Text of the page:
General Franceschi aware of the threat to his column directs his cavalry to draw up on a nearby hill

As Franceschi became aware of what was up the action in front of and around Albergaria would develop into a two day chase along the road to the next stop point in front of the village of Grijo where Franceschi and Mermet would join forces before falling back into Oporto and burning the bridge of boats, thus setting up the Second Battle of Oporto covered in the previous post.

The 31er Legere up the pace to put as much distance between themselves and the British cavalry

Thus this scenario is linked to the final one in this series, 'Rearguard at Grijo' with the French player tasked with making sure he doesn't lose his wagon train (this represents Soult's baggage train entrusted to Generals Mermet and Franceschi) to the British pursuit and minimises his casualties to allow his force to be better able to cooperate with General Mermet's infantry in the next.

General Jardon commands the rearguard of two battalions of the  31er Legere and the 22me Chasseur a Cheval

In any kind of pursuit scenario the fundamentals require an assessment of the command choices available to players based on what the scenario presents them in the set up.

In this case the British cavalry are one move behind the French column leaving them two turns before they may hope to be in combat contact range. Of course they are not that interested in the French escort, as if they can take out the wagons they will complete the mission in one scenario and Mermet will have been deemed to fall back into the Oporto alone. That then presents the option to play the Oporto scenario with Franceschi's cavalry - good luck with that one!

It will not be easy for the British to catch the supply train in its entirety so there is always the alternative of trying to break one of the French escort brigades thus damaging it for the next scenario.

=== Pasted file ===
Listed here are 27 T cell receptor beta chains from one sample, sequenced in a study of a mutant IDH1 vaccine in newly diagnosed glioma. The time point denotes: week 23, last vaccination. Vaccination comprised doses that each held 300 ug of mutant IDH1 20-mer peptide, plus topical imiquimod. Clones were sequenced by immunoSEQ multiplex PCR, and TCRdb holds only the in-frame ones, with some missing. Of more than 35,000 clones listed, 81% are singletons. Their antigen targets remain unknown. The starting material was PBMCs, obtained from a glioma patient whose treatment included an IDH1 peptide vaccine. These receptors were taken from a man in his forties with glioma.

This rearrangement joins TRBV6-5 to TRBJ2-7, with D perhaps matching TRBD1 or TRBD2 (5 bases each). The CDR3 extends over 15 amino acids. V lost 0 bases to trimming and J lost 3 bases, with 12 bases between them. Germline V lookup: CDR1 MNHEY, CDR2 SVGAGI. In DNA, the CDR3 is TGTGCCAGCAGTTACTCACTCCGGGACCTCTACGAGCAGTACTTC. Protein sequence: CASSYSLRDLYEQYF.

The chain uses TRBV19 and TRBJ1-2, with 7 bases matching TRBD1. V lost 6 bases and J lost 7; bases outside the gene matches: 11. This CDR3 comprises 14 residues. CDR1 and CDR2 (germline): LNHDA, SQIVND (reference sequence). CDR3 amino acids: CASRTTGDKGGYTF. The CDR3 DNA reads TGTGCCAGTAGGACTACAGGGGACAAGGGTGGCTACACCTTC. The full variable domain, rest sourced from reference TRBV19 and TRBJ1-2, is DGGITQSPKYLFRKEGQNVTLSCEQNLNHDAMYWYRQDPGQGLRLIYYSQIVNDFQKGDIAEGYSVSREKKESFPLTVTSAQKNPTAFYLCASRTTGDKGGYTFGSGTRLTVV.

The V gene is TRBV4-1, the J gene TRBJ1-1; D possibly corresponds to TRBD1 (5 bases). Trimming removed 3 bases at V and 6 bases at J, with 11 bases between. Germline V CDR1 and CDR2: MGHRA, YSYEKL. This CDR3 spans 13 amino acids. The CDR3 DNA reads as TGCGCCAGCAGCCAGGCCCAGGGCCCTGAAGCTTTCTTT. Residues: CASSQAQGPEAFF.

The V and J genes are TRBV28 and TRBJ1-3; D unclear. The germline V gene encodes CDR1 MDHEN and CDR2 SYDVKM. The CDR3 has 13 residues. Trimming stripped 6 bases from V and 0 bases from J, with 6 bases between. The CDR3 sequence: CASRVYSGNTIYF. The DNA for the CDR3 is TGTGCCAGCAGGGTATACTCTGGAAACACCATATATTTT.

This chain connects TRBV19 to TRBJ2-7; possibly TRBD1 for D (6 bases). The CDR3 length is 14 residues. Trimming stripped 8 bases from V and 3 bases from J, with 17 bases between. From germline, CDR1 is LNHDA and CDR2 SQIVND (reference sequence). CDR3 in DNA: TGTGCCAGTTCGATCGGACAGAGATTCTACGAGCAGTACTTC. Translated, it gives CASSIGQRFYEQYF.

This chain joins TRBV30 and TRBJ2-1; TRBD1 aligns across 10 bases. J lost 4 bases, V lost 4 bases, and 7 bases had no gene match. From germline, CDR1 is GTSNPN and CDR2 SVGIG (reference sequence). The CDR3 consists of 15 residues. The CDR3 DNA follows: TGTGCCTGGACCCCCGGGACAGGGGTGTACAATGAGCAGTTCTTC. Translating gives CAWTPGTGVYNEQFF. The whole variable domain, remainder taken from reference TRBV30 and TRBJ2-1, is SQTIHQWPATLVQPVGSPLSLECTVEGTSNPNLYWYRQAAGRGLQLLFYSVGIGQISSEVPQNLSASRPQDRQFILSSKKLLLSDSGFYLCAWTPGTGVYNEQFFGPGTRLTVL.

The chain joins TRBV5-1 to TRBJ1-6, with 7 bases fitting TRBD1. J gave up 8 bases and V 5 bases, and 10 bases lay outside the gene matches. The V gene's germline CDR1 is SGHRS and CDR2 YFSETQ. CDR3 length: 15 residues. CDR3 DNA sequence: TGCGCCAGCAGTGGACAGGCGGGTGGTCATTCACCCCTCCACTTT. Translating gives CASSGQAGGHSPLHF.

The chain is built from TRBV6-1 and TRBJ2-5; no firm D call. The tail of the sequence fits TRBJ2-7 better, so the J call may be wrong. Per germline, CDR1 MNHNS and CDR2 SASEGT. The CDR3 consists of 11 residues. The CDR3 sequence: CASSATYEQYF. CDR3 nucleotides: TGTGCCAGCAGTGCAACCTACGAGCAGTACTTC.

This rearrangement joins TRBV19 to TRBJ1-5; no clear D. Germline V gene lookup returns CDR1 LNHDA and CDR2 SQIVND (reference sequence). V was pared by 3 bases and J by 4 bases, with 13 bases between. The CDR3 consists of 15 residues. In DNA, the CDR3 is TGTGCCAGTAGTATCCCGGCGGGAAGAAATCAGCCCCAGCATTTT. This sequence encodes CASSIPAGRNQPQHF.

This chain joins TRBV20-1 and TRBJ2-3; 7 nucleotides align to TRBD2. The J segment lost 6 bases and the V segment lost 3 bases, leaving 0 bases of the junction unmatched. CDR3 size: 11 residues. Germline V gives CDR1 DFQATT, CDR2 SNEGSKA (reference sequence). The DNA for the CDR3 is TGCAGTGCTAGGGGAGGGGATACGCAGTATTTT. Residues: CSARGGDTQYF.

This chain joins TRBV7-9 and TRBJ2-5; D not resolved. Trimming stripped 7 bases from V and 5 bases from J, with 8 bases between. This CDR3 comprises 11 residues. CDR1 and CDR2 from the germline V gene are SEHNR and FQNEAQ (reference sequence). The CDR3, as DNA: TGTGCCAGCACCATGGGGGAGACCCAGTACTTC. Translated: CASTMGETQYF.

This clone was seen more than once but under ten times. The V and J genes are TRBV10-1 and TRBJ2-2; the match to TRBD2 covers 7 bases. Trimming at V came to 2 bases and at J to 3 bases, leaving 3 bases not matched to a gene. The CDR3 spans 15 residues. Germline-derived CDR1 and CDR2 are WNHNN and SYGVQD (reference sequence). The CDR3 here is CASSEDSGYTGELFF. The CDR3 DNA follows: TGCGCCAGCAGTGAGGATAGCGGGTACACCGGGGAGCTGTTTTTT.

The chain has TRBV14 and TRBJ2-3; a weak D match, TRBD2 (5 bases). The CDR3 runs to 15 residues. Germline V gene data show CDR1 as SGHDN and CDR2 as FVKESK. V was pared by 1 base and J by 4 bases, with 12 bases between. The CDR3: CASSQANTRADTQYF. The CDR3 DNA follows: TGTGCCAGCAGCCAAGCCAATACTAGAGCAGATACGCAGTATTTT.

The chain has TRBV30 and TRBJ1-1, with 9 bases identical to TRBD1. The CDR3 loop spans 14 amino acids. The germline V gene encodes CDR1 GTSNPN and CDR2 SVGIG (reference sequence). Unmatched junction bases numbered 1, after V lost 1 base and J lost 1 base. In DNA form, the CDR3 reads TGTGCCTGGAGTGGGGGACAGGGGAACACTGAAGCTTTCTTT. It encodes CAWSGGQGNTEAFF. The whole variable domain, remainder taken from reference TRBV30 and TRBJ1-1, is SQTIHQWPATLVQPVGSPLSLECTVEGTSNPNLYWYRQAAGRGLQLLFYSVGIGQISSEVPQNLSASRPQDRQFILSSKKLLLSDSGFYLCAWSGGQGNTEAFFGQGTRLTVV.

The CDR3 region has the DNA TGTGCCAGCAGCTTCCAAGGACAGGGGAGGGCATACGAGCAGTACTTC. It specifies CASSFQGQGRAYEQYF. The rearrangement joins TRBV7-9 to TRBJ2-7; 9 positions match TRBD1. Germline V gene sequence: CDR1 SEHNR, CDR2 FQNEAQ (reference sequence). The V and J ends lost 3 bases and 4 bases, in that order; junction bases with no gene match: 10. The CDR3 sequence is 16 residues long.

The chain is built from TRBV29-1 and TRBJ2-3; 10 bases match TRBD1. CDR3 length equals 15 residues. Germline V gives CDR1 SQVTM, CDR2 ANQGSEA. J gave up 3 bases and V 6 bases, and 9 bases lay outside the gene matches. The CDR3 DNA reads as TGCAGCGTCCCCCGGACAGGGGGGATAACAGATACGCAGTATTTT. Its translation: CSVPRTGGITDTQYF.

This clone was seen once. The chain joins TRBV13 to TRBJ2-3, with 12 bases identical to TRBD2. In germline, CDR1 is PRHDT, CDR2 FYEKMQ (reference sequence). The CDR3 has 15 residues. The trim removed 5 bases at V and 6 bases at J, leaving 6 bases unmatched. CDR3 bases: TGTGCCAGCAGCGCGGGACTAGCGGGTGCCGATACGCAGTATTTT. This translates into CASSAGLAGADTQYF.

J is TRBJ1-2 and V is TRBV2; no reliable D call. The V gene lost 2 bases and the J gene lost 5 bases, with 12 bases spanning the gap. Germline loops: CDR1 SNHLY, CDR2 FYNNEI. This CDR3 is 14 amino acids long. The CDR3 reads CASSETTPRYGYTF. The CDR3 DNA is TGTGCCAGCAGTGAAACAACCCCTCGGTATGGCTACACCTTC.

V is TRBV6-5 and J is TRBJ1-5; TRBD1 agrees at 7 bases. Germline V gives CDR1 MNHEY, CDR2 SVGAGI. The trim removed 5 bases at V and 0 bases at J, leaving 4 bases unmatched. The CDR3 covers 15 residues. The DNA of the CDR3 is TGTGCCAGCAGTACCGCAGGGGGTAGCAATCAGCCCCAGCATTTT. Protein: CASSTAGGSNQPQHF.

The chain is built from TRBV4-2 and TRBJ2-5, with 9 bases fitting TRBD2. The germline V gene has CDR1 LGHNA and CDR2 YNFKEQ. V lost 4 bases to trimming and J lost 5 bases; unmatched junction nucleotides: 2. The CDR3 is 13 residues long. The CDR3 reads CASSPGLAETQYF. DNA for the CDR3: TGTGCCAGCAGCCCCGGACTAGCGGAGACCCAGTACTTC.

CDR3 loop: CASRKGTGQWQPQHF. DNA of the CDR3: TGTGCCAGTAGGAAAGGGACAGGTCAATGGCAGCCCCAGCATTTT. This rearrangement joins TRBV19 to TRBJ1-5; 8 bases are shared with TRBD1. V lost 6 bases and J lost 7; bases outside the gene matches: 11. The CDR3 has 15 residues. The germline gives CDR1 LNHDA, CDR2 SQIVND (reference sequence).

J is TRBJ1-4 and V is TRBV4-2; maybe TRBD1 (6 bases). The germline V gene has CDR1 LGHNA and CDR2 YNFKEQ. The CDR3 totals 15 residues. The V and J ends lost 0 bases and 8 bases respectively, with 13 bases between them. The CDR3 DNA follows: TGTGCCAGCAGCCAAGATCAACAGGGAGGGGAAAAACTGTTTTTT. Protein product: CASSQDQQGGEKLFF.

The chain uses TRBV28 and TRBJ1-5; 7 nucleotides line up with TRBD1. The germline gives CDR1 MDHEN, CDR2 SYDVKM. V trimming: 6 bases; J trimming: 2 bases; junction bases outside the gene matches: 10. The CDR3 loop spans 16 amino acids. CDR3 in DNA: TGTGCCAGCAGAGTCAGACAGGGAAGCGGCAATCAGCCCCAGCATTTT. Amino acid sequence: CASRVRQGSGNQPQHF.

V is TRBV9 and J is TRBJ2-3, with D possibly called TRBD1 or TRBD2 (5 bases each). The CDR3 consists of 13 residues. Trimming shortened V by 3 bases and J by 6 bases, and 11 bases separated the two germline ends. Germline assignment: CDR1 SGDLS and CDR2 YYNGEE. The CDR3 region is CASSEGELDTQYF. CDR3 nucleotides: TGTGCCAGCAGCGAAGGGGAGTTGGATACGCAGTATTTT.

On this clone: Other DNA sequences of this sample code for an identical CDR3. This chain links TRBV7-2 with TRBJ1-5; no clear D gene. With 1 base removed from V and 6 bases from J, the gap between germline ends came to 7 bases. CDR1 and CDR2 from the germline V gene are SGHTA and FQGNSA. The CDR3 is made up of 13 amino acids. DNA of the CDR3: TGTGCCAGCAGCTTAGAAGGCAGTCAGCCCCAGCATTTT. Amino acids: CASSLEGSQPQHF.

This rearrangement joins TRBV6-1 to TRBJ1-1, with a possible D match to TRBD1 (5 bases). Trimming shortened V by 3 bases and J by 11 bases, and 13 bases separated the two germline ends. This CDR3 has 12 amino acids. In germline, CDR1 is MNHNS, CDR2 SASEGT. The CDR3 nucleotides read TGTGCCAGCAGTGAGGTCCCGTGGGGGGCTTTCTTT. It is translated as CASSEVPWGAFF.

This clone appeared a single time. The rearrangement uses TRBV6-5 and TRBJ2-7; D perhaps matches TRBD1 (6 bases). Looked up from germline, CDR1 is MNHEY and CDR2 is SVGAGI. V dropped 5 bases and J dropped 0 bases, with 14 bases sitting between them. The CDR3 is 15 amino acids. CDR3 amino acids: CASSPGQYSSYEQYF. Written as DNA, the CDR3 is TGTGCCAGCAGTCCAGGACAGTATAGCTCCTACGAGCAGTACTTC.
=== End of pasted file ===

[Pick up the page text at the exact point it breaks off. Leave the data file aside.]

As the French wagon train negotiates the village streets, the British pursuit closes

The terrain is designed to produce challenges and opportunities for both players with gently rolling hills interspersed with small woods and rough ground consisting of fields and fences, allowing the French to find little defensive positions to resist the British advance.

However with the skilful use of open order, the British light dragoons can negate a lot of the terrain restrictions and move across country quite rapidly. Like wise the village of Albergaria whilst offering a possible refuge for wagons or French infantry acts as a choke point on the quicker road movement and with Stewart's infantry brigade in close assistance the French do not want to linger too long among the houses, not to mention the risk of retribution from the locals.

The French cavalry oversee the wagons and rearguard battalions up to and through the village

In this test game I took command of the French and Steve the Anglo-Portuguese and started to discover the command challenges this scenario presents for both players, deciding when and where to stand or where to push the advance, always operating within the restraints of the various command ranges, with both sides finding it difficult to stray too far from the road or risk elements falling out of command range.

With Stewart's infantry brigade close at hand the British cavalry prepare to charge